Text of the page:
Emotional fluctuations for the analytical lifter

Most powerlifters have a training style which lies somewhere on a spectrum between emotional and analytical. On one end you’ve got lifters who will head-butt the bar, sniff ammonia and have their training partners punch them in the back of the head. And on the other there are guys who barely even make a facial expression. I count myself among the analytical bunch and wanted to share some observations and tips I’ve picked up.

As I’ve said, I consider myself an analytical lifter but I wasn’t always that way. I used to get really psyched up to lift. When I used to run the Texas Method I would use a pysche-up to PR on Intensity day. And it definitely worked. I could make the bar feel lighter on my back just by getting pissed and listening to loud music. But there was only so much in the tank. The Squat was the first lift that day and it was the one that got the benefit of a big psyche-up. By the time I got to Bench and deadlift there was only so much emotion left.

I found that the more I psyched myself up the more my technique suffered. My Squats started to get looser, sloppier. There was less cognitive room for technique and cue concentration. When you’re under a heavy bar there’s not a lot of mental space period (which is why I’ve likened it to a form of meditation in the past). If you’ve whipped yourself into a frenzy all you can think of is go go go. It’s easy to forget about simple cues like “knees out” or “big breath”.

I also became scared of the weights. The more I had to psych up to PR the bigger importance I put on that weight which required more intensity and drove me into an emotional spiral. I walked away from the lift very drained both physically and emotionally which resulted in a big pile of fatigue.

Clearly I had found that getting emotional and psyched up (purposely) did not work well for me. I ratcheted down my emotions and found I did much better with a calmer, more focused demeanor. The emotions don’t just disappear, however, they fluctuate naturally based on how much importance I place on a set. If I’m shooting for a PR on Competition Squat, yeah my heart rate will be higher and I will definitely be feeling some apprehension. However, if it’s a PR on Floor Press instead I’m going to be a lot more chill.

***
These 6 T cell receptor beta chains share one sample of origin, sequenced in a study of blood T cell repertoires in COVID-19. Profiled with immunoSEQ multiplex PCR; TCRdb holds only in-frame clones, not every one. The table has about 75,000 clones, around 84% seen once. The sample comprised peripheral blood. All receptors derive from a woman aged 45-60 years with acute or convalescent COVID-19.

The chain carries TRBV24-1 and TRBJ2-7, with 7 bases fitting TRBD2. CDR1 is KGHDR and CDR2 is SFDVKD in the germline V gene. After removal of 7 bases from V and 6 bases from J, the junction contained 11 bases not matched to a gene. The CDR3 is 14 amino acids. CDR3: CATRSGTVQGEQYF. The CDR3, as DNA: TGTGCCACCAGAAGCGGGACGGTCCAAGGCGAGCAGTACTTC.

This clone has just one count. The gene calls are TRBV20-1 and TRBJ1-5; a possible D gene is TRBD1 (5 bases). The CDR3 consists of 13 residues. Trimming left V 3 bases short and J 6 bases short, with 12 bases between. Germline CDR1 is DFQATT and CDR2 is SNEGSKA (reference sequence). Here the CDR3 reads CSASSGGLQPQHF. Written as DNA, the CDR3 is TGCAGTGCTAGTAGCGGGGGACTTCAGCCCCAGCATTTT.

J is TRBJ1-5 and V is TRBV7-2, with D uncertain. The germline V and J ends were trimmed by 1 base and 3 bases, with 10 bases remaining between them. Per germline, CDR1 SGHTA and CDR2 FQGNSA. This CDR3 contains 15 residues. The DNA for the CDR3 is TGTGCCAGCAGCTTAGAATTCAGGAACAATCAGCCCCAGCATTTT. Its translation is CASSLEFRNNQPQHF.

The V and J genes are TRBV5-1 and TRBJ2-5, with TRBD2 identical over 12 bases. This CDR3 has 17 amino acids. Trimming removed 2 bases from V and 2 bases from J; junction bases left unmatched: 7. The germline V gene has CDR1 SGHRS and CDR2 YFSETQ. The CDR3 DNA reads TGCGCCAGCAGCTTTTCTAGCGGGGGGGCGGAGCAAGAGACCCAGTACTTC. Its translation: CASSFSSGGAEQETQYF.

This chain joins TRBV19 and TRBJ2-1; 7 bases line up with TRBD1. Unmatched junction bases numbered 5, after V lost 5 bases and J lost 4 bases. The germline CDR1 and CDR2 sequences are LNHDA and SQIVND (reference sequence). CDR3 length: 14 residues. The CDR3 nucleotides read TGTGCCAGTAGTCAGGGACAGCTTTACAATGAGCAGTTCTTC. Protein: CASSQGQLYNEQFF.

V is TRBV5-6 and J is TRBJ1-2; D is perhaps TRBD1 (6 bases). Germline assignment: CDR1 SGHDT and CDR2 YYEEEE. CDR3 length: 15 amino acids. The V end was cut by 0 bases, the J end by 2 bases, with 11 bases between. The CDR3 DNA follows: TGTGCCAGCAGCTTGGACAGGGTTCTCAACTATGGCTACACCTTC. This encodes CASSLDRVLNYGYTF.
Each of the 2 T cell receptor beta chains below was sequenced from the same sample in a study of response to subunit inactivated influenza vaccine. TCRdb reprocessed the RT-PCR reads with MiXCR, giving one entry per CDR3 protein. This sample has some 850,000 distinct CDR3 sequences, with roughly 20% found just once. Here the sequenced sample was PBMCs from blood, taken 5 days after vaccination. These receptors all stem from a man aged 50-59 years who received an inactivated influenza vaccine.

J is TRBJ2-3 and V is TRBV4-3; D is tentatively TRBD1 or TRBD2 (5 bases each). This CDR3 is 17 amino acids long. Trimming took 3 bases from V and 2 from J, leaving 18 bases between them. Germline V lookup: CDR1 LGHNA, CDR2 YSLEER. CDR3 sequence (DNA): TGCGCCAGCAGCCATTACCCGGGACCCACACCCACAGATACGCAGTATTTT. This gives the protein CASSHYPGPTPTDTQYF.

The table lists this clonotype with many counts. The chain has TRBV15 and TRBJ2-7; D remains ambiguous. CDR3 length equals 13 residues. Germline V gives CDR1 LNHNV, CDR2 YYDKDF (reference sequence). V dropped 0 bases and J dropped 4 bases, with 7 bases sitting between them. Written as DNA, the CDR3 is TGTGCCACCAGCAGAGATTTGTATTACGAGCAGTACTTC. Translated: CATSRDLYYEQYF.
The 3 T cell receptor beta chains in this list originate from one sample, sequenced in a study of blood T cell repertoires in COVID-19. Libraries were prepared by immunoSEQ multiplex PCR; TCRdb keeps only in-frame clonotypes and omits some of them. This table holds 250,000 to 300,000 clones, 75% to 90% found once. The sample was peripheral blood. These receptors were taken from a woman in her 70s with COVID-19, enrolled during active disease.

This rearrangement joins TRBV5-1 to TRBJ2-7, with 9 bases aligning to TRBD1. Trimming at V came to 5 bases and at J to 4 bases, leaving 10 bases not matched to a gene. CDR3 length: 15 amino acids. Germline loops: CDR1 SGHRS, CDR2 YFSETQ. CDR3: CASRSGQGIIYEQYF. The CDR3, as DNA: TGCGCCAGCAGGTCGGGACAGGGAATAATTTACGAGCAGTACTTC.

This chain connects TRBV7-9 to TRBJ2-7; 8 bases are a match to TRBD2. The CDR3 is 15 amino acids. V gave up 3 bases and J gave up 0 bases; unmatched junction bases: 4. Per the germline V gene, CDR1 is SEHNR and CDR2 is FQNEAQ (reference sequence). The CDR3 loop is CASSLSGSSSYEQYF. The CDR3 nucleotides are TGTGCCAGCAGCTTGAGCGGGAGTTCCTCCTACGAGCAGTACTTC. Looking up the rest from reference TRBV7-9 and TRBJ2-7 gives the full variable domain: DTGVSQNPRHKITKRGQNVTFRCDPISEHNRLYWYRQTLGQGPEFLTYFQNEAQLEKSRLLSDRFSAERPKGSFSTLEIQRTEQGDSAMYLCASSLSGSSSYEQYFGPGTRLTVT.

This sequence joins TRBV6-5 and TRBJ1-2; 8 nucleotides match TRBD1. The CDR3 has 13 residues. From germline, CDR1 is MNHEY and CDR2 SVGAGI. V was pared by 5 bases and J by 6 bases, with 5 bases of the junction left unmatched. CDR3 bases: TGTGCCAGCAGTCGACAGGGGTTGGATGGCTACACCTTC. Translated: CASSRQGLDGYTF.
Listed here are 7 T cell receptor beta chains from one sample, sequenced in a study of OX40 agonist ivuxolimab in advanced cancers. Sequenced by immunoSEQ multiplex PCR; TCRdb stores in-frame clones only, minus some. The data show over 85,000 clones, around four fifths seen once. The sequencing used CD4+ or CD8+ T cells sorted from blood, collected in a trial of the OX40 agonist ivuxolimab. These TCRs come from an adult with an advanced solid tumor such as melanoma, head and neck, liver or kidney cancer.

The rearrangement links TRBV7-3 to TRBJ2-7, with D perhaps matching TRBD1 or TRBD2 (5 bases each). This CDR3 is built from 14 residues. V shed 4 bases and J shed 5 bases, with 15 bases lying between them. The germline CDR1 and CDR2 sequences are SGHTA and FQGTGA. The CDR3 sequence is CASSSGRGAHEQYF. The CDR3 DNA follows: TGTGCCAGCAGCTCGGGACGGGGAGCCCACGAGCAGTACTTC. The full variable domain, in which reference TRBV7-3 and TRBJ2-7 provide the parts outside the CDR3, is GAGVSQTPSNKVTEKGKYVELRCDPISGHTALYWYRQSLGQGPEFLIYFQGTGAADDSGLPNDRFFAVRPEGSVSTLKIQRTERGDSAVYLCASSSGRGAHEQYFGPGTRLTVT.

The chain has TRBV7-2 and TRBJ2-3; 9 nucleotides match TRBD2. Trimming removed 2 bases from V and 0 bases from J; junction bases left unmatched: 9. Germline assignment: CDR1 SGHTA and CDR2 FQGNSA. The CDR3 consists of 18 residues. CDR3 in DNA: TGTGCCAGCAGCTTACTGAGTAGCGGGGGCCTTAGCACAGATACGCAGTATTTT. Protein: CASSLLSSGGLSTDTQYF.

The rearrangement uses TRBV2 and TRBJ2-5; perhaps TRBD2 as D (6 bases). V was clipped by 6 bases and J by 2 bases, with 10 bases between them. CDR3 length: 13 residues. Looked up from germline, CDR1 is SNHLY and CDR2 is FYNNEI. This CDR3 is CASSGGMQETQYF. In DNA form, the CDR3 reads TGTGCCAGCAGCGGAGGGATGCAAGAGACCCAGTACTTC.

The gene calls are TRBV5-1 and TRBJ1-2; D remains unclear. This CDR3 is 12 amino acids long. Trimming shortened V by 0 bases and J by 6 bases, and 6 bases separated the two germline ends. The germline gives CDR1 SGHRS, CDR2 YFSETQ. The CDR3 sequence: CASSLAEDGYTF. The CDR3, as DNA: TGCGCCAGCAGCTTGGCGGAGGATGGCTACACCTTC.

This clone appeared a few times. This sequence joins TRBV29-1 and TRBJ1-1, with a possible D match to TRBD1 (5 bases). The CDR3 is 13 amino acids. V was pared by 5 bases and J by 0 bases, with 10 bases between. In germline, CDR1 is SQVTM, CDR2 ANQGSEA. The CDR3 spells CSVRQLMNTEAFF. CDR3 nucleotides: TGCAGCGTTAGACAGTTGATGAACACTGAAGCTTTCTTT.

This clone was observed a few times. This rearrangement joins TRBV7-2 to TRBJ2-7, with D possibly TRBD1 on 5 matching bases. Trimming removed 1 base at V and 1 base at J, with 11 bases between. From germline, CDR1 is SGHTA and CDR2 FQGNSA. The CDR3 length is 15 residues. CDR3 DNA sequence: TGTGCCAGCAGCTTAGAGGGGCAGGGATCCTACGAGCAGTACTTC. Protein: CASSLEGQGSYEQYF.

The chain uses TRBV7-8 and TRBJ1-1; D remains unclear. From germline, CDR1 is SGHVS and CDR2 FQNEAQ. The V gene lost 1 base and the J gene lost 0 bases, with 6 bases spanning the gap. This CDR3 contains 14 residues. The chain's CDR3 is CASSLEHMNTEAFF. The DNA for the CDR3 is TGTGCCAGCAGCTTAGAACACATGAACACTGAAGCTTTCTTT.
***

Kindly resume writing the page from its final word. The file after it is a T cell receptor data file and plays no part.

I’ve found pre-lift visualizations to be useful in this regard. Also, I like using Dr. Zourdos’ “Do Your Job” quote a lot to remind myself that it’s something I’ve done thousands of time, the only difference is the weight on the bar.

I want to be clear, this was not my attempt to advocate for the analytical style over the emotional. Clearly some do very well with emotional lifting. I have a hunch that this has something to do with personality and where you fall on the introvert/extrovert spectrum. There’s some evidence to suggest that introverts are overall more sensitive to stimuli and so that could explain my reaction to emotional-style lifting. If I’m not mistaken, Matt Perryman suggested something similar in Squat Everyday (it’s been a while since I’ve read it).


One thought on “Emotional fluctuations for the analytical lifter

  1. […] written about psyching up in the past and how there is spectrum of lifters from emotional to analytical. A coach should […]


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